This advice is so terrible that I half-wonder whether George has finally convinced her to join the other side and she’s now operating as a saboteur under deep cover.
In the abstract it’s good advice. For any other politician, it’d be a no-brainer to go out there every day in front of the cameras, say some reassuring things about progress, evince pity for the victims of COVID-19 and their families, and tell the country to hang in there. Look no further than Andrew Cuomo, a politician who culled New York’s population of many thousands of elderly people through his momentous errors in judgment yet currently enjoys a 66 percent approval rating. Why? Because he managed to come across as a reasonably well-informed and empathetic leader in his daily noon coronavirus briefings. If Trump were capable of the same thing, he might be over 50 percent approval now and on track to top his electoral vote haul from 2016 notwithstanding the garish death toll and daily case counts America is facing right now.
But he’s incapable of it and Conway surely understands that. That’s why the coronavirus briefings ended in the first place. They turned into endless grievance sessions for Trump to rant about his enemies. Any reprise of them would be destined to end the same way. The public did, and would, draw the same lesson from them as Clintonite Joe Lockhart has:
The most striking thing about @realDonaldTrump approach to the pandemic six months in is how little he cares. There is no emotion in talking about the victims or the fight America faces. He treats it like it's a political annoyance that hurts him more than anyone.
— Joe Lockhart (@joelockhart) July 17, 2020
POTUS appears to view the pandemic always and everywhere through the prism of how it affects him personally, specifically how it affects his chances at reelection. He believes an immediate economic revival is the only chance he has at a second term and so he’ll always choose the policy option that accelerates, or appears to accelerate, that revival no matter what it means for public health. Reopen businesses ASAP. Reopen schools ASAP. End of discussion.
If you could convince him to stick to brief scripted remarks in introducing a daily briefing and then hand things over to Pence, Fauci, and Birx to do most of the talking then yeah, I think that would help him in the polls. It would communicate to the electorate that he finally shares their sense of crisis about the virus and intends to keep them posted regularly on how we’re doing at containing it. Poll after poll after poll shows that most voters prioritize limiting the spread over restoring the economy (for the common-sense reason that we can’t durably restore the economy until people feel safe working and shopping again). A daily briefing at which Trump stuck to that message would improve his numbers.
But he won’t stick to that message. Either he’ll lapse back into hectoring people to open everything up before they’re comfortable doing so, as he’s doing right now with schools, or he’ll just veer off into rants about the “Russia hoax” or dishwasher efficiency or maybe using disinfectant inside the body to kill the virus or whatever. It’s unimaginable that he’d stand by and listen to Fauci and Birx undercut his “reopen everything immediately” message by urging caution in states that are currently battling major epidemics. He’d need to be convinced to adopt their approach before the briefings resumed, and he’ll never be convinced. If he was going to pivot from his position that plowing ahead with reopening is a good idea as we top 70,000 cases a day, he would have done it already.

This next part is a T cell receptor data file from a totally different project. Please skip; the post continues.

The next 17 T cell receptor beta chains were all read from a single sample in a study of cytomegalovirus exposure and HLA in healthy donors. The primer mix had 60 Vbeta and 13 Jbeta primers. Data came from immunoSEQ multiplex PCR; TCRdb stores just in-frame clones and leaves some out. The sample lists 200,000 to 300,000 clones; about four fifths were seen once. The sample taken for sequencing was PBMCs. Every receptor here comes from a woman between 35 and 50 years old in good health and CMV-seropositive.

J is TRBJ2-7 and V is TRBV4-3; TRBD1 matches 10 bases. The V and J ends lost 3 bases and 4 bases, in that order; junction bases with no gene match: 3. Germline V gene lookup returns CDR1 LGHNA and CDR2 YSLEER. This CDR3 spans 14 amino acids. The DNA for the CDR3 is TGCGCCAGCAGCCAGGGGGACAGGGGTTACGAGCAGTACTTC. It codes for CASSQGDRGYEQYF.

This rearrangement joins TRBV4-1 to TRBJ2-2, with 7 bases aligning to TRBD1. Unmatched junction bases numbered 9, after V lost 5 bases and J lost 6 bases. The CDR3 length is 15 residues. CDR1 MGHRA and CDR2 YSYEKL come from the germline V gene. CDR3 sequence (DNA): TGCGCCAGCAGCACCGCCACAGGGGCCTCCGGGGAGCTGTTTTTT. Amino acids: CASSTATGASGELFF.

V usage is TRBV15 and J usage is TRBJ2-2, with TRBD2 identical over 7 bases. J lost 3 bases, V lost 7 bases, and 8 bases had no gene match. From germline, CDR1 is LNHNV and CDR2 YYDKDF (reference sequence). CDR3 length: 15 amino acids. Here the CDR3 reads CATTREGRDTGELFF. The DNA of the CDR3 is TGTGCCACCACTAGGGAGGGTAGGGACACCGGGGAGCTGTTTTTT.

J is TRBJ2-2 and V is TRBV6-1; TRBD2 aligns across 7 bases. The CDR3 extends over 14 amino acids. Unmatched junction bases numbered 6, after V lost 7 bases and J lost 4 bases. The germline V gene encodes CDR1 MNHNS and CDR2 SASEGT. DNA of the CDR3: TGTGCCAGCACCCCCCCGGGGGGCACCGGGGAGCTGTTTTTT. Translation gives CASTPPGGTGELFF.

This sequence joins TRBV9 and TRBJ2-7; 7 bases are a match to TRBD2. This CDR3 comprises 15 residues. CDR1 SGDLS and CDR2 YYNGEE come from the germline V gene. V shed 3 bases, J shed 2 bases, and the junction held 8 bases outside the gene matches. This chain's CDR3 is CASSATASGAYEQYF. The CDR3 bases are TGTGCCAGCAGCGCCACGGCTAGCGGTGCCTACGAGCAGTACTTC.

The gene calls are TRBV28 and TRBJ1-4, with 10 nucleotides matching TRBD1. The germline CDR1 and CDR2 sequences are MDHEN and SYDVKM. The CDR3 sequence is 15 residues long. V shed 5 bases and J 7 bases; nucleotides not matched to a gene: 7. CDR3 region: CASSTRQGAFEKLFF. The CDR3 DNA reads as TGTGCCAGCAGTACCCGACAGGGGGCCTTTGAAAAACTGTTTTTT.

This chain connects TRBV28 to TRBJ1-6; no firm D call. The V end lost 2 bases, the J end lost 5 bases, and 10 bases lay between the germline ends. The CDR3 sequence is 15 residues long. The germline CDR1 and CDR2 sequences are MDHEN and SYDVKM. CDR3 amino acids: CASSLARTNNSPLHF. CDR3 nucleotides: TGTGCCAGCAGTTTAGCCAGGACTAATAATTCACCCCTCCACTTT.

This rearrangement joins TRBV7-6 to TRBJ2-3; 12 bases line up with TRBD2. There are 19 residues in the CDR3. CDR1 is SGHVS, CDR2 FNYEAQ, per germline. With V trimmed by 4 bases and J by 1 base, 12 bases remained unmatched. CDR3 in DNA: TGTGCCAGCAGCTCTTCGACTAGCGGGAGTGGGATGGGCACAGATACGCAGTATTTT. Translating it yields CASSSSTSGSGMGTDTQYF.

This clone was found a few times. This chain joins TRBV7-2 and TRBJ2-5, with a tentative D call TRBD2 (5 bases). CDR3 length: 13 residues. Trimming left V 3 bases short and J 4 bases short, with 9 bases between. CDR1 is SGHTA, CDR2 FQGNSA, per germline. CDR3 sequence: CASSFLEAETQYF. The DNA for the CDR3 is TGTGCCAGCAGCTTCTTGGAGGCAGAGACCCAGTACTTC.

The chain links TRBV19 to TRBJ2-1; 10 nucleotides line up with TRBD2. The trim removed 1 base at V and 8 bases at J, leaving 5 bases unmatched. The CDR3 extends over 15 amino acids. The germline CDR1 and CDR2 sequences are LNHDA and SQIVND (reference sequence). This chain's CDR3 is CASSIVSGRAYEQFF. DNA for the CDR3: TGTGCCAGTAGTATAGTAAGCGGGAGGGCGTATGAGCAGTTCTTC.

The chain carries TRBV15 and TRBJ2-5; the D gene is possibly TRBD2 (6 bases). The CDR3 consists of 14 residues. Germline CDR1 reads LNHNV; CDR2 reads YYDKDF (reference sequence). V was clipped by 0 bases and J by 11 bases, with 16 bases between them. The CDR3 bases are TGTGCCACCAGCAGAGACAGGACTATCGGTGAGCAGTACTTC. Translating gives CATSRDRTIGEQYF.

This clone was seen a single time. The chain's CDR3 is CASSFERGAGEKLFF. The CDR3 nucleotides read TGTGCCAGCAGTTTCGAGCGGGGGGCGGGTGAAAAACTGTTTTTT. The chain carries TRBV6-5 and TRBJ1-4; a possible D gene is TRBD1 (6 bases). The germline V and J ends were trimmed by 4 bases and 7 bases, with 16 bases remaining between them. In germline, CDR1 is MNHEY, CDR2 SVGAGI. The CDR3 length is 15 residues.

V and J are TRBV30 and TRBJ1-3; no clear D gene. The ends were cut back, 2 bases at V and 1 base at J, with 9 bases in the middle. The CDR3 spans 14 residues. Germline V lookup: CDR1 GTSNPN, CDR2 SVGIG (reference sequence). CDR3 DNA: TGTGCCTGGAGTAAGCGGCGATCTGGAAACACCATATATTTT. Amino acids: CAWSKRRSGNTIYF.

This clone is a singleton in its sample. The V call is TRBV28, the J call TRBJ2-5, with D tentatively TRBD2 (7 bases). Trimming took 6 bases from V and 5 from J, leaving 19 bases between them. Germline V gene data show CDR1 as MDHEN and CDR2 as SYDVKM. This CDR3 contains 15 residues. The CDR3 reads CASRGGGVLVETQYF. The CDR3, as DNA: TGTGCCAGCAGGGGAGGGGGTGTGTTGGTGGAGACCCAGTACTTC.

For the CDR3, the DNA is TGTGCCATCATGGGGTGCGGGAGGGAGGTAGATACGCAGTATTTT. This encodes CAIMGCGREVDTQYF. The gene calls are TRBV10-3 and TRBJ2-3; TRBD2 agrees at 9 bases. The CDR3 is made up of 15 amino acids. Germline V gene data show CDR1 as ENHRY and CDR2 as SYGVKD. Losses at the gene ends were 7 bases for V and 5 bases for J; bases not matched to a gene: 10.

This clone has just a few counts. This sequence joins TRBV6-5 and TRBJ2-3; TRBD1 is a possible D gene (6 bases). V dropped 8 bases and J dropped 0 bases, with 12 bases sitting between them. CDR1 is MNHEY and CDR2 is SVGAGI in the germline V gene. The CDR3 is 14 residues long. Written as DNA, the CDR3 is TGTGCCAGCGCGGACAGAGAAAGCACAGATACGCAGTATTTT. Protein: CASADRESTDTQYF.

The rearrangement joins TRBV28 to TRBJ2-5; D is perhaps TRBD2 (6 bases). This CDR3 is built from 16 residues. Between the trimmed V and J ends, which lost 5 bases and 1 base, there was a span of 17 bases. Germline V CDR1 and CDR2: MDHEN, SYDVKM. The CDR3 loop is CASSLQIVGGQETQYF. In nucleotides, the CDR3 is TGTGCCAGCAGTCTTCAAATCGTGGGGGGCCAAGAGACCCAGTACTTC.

Conway knows all that. Just like she also knows that it’s silly for her to say in the clip, “The president’s numbers were much higher when he was out there briefing everybody on his day by day basis about the coronavirus.” It’s true, but it’s not because of the briefings that his numbers were higher in April. It’s because the country hadn’t yet endured the protests over George Floyd’s death and the wave of new infections in the south and California and the president’s weirdly unempathetic reactions to both. On the contrary, the briefings back in April may end up being viewed by historians as the beginning of the end of his chances at reelection. That’s when his internal polling began to nosedive. He couldn’t stay on message and feign empathy then and he wouldn’t be able to do so now.
For Conway to disregard all that means she has some sort of angle she’s working here. My guess is that she wants the public to view her as a dissenting strategic voice inside the White House because she thinks Trump is unlikely to be reelected at this point. Maybe she intends to plant little Easter eggs like this on Fox News for the next several months (“I wanted to do X but the others insisted on doing Y”) so that she can say after the election, “I told them they should have done X.” Even though X in this case is completely cockamamie.
The other possibility is that Conway thinks Trump needs an excuse to be at a podium in front of a mic and a banc of cameras every day or else he’s going to behave even more “erratically” than he has been lately. That may explain the rally-style atmosphere in his Rose Garden events this week. Staffers seem to be trying to scratch his itch to vent to crowds as best they can, part of the project of managing the president’s mood that occasionally goes so far as to run campaign ads on D.C. TV in hopes that he’ll see them and feel better. But that can’t be what Conway’s after. She knows that turning coronavirus briefings into de facto rallies, a la April, would only make his current problems worse.
Maybe she’s a double agent for Project Lincoln now? I don’t know.